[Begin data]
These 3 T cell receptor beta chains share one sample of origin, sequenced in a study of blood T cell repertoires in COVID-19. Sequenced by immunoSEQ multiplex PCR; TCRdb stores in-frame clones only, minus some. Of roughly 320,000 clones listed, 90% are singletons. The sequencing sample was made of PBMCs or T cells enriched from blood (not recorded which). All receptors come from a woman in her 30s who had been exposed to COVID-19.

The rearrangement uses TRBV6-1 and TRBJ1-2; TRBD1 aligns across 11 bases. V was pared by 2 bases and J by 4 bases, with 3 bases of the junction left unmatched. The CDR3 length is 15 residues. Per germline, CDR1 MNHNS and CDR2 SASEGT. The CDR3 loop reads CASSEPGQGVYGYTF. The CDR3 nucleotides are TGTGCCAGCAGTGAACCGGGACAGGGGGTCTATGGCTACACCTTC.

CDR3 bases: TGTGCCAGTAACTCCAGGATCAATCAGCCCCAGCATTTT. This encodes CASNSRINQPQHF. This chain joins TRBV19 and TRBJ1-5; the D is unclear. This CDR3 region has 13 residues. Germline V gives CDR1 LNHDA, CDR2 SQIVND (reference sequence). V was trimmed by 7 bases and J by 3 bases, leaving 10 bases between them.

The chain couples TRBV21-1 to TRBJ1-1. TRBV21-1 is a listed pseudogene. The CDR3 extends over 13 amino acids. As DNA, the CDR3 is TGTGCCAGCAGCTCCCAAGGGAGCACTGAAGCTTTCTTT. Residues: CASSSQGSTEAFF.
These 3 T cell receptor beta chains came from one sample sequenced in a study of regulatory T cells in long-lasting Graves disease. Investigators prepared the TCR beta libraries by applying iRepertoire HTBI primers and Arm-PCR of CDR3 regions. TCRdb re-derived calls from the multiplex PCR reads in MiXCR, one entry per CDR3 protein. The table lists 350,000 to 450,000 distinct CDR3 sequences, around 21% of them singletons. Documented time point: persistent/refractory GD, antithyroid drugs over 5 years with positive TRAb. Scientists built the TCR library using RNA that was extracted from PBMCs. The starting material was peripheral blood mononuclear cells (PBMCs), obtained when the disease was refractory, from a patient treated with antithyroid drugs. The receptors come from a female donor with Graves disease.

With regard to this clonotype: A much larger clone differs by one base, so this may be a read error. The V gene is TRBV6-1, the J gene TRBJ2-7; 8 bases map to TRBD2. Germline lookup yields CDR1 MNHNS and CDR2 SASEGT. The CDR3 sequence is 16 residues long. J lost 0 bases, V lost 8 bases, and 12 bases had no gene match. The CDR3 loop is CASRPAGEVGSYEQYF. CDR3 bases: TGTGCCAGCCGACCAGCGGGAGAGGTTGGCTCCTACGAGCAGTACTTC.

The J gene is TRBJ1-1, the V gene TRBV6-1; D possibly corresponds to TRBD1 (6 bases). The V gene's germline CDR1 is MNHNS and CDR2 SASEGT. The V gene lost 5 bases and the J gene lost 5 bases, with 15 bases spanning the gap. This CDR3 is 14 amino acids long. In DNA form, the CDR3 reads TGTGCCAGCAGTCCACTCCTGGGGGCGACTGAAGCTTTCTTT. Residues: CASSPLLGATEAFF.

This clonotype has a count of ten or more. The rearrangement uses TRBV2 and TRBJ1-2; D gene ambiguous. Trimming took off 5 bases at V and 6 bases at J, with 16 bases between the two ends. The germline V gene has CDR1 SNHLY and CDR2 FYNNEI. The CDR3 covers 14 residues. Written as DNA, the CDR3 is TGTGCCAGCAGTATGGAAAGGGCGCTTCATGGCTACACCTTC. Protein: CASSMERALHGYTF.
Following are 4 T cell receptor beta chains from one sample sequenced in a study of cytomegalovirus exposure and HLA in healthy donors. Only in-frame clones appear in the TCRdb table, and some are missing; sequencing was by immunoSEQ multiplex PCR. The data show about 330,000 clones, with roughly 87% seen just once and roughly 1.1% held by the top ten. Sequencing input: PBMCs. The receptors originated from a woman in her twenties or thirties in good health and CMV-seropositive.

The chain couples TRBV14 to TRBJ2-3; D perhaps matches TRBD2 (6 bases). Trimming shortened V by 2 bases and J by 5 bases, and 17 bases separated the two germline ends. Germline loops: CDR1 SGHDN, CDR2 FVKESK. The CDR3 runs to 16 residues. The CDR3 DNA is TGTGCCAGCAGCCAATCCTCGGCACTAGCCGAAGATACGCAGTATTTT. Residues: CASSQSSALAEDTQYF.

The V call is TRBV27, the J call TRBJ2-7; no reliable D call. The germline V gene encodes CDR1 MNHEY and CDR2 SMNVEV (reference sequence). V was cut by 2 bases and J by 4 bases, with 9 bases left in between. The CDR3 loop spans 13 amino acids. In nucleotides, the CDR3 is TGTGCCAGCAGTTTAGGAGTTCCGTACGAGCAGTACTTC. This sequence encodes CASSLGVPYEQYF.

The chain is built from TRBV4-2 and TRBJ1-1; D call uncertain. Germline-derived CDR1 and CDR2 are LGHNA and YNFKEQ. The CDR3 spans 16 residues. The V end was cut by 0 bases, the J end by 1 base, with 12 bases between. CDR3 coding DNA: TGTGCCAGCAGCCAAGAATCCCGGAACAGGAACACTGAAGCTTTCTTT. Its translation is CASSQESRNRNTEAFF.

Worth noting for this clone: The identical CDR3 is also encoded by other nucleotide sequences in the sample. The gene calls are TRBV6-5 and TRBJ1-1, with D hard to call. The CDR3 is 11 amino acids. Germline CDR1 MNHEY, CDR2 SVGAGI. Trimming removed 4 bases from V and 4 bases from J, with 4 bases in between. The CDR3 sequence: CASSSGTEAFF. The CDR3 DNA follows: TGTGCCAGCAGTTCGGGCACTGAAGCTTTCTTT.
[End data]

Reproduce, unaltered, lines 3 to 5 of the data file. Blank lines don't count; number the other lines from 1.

CDR3 bases: TGTGCCAGTAACTCCAGGATCAATCAGCCCCAGCATTTT. This encodes CASNSRINQPQHF. This chain joins TRBV19 and TRBJ1-5; the D is unclear. This CDR3 region has 13 residues. Germline V gives CDR1 LNHDA, CDR2 SQIVND (reference sequence). V was trimmed by 7 bases and J by 3 bases, leaving 10 bases between them.

The chain couples TRBV21-1 to TRBJ1-1. TRBV21-1 is a listed pseudogene. The CDR3 extends over 13 amino acids. As DNA, the CDR3 is TGTGCCAGCAGCTCCCAAGGGAGCACTGAAGCTTTCTTT. Residues: CASSSQGSTEAFF.
These 3 T cell receptor beta chains came from one sample sequenced in a study of regulatory T cells in long-lasting Graves disease. Investigators prepared the TCR beta libraries by applying iRepertoire HTBI primers and Arm-PCR of CDR3 regions. TCRdb re-derived calls from the multiplex PCR reads in MiXCR, one entry per CDR3 protein. The table lists 350,000 to 450,000 distinct CDR3 sequences, around 21% of them singletons. Documented time point: persistent/refractory GD, antithyroid drugs over 5 years with positive TRAb. Scientists built the TCR library using RNA that was extracted from PBMCs. The starting material was peripheral blood mononuclear cells (PBMCs), obtained when the disease was refractory, from a patient treated with antithyroid drugs. The receptors come from a female donor with Graves disease.